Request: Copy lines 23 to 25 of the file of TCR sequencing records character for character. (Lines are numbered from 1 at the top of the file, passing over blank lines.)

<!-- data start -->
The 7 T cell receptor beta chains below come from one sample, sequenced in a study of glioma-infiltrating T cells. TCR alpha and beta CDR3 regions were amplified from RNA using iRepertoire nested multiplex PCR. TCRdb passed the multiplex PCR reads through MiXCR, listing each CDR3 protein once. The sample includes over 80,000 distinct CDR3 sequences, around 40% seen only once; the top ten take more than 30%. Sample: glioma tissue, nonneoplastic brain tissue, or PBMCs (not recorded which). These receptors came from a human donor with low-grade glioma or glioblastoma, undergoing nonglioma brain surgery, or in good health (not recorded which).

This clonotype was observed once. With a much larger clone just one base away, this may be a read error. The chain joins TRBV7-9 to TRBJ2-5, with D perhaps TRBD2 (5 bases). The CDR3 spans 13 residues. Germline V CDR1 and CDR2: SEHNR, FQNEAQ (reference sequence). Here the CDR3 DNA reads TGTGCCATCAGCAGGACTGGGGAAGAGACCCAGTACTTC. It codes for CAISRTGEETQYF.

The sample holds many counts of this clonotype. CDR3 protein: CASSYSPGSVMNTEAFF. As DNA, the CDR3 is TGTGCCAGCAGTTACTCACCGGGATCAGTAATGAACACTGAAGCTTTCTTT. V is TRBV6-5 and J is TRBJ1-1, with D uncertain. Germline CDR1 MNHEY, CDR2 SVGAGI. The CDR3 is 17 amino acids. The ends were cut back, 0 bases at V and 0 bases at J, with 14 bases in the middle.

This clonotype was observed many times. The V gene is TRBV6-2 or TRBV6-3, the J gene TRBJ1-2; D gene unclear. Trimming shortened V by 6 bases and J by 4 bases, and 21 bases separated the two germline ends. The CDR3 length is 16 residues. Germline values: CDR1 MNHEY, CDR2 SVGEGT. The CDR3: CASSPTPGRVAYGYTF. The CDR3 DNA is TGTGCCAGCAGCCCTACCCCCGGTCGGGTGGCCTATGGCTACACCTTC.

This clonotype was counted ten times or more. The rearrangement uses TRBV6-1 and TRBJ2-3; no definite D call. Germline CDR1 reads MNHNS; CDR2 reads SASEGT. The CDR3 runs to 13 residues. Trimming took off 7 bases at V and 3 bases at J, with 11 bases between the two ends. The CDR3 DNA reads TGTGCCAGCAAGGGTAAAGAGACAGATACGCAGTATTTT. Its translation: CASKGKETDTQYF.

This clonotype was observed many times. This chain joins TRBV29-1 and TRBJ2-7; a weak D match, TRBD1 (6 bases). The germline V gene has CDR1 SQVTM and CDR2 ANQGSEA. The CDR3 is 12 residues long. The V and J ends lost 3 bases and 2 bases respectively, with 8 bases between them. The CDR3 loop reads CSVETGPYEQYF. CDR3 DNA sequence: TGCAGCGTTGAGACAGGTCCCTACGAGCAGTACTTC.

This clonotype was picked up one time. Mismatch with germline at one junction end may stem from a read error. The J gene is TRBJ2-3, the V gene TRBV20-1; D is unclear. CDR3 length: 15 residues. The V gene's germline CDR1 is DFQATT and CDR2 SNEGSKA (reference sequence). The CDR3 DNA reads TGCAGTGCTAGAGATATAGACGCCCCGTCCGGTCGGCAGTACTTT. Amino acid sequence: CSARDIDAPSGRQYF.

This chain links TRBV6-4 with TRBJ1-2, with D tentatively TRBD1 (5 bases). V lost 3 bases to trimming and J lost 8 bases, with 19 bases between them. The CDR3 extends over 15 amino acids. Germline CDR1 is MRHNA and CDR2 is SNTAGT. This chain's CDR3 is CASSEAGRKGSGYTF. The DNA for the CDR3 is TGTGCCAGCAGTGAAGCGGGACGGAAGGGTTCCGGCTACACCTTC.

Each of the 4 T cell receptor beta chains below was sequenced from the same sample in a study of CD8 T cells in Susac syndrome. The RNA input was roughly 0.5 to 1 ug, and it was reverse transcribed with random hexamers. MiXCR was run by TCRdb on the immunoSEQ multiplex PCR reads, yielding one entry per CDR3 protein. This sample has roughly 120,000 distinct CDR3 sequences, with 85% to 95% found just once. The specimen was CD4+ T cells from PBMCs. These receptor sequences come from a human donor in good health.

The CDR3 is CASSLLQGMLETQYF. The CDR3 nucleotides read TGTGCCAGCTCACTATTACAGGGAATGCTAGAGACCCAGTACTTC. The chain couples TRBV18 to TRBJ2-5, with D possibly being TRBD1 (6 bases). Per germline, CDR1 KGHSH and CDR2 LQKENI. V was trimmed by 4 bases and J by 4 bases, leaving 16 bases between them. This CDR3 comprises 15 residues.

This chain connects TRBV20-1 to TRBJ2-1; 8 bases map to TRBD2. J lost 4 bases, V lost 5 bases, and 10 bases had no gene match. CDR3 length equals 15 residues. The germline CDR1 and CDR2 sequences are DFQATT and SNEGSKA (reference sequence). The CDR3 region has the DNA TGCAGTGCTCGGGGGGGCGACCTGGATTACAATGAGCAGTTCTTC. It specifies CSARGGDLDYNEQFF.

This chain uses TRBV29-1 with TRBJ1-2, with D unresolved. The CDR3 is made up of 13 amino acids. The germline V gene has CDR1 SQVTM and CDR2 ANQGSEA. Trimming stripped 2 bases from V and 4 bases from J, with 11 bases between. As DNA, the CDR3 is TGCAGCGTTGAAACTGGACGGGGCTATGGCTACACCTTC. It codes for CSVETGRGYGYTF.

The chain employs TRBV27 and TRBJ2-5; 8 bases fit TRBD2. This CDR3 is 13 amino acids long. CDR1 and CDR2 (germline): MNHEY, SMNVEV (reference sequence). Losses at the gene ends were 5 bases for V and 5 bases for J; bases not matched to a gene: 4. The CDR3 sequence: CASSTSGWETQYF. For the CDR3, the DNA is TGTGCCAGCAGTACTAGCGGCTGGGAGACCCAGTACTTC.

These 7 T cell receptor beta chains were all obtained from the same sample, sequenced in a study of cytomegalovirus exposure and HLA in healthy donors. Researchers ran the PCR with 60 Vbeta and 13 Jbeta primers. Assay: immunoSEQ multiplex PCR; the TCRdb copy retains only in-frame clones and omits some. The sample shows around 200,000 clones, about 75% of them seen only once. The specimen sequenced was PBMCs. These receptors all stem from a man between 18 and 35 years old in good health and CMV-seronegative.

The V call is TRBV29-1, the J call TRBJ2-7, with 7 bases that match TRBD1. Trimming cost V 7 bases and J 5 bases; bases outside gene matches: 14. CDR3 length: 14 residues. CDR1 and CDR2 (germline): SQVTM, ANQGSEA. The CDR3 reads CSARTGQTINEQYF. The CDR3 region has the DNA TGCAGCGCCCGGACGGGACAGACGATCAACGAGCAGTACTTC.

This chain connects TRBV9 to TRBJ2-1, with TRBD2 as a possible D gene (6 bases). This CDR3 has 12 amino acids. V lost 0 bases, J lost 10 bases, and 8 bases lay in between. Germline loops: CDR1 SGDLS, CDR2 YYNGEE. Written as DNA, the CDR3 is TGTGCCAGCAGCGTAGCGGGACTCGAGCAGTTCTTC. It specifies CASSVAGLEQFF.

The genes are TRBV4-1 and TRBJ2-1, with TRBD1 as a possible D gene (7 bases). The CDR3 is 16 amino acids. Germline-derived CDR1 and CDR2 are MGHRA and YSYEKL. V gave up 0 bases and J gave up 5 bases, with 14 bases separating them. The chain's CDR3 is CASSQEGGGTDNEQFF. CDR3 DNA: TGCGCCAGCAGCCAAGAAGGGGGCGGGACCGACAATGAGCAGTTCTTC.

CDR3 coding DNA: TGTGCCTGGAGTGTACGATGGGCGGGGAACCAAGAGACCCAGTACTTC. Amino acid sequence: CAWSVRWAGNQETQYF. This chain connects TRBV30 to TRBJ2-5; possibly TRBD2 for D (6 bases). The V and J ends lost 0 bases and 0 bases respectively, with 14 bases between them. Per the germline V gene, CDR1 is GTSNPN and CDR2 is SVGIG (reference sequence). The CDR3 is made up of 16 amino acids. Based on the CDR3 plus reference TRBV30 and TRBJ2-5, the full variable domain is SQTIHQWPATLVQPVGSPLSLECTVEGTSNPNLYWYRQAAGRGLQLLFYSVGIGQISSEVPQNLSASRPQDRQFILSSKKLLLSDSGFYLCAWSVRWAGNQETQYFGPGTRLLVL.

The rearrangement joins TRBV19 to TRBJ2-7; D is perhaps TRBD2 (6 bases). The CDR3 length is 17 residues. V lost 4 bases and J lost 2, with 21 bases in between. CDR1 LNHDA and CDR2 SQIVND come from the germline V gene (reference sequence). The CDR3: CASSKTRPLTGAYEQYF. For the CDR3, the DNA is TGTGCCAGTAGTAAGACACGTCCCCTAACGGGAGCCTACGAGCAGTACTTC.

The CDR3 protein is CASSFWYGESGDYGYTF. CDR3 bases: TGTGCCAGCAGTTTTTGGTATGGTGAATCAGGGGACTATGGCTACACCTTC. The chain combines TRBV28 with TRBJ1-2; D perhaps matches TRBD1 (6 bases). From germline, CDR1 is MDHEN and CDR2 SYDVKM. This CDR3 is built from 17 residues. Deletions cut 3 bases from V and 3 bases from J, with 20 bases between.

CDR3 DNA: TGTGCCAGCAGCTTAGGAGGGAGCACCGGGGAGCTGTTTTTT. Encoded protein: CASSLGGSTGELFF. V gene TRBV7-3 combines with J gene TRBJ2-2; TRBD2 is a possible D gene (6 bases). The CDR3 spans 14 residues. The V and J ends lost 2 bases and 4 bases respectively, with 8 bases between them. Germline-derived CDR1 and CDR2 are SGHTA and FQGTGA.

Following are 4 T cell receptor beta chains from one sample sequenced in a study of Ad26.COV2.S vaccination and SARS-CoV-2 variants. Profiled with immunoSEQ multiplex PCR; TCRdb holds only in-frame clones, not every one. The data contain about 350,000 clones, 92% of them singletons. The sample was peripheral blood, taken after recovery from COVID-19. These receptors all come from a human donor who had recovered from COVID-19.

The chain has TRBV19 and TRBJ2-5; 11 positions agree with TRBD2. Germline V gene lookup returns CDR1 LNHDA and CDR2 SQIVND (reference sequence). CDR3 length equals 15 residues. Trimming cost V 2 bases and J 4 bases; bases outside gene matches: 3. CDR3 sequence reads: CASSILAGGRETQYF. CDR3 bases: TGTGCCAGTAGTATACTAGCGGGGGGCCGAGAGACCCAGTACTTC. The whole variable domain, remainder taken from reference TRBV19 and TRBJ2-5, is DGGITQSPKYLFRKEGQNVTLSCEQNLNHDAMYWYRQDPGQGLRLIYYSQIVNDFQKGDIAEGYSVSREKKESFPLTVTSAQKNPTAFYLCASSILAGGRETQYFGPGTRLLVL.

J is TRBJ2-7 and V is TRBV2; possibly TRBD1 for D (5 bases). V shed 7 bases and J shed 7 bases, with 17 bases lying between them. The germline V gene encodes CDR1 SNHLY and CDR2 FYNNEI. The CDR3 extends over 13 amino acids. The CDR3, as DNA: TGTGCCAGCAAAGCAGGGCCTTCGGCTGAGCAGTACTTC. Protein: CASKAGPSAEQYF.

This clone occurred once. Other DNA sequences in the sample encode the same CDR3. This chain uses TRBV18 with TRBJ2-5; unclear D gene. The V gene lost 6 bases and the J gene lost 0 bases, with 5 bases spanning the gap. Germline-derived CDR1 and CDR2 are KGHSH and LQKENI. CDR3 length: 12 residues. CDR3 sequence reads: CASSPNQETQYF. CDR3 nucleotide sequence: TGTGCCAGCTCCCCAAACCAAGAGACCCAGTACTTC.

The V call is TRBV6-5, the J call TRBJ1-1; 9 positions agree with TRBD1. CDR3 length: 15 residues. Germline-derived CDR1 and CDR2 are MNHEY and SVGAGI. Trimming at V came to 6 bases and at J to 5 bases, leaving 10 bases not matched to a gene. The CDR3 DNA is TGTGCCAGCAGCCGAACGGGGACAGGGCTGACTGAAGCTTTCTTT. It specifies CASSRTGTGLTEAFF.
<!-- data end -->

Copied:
The chain has TRBV19 and TRBJ2-5; 11 positions agree with TRBD2. Germline V gene lookup returns CDR1 LNHDA and CDR2 SQIVND (reference sequence). CDR3 length equals 15 residues. Trimming cost V 2 bases and J 4 bases; bases outside gene matches: 3. CDR3 sequence reads: CASSILAGGRETQYF. CDR3 bases: TGTGCCAGTAGTATACTAGCGGGGGGCCGAGAGACCCAGTACTTC. The whole variable domain, remainder taken from reference TRBV19 and TRBJ2-5, is DGGITQSPKYLFRKEGQNVTLSCEQNLNHDAMYWYRQDPGQGLRLIYYSQIVNDFQKGDIAEGYSVSREKKESFPLTVTSAQKNPTAFYLCASSILAGGRETQYFGPGTRLLVL.

J is TRBJ2-7 and V is TRBV2; possibly TRBD1 for D (5 bases). V shed 7 bases and J shed 7 bases, with 17 bases lying between them. The germline V gene encodes CDR1 SNHLY and CDR2 FYNNEI. The CDR3 extends over 13 amino acids. The CDR3, as DNA: TGTGCCAGCAAAGCAGGGCCTTCGGCTGAGCAGTACTTC. Protein: CASKAGPSAEQYF.

This clone occurred once. Other DNA sequences in the sample encode the same CDR3. This chain uses TRBV18 with TRBJ2-5; unclear D gene. The V gene lost 6 bases and the J gene lost 0 bases, with 5 bases spanning the gap. Germline-derived CDR1 and CDR2 are KGHSH and LQKENI. CDR3 length: 12 residues. CDR3 sequence reads: CASSPNQETQYF. CDR3 nucleotide sequence: TGTGCCAGCTCCCCAAACCAAGAGACCCAGTACTTC.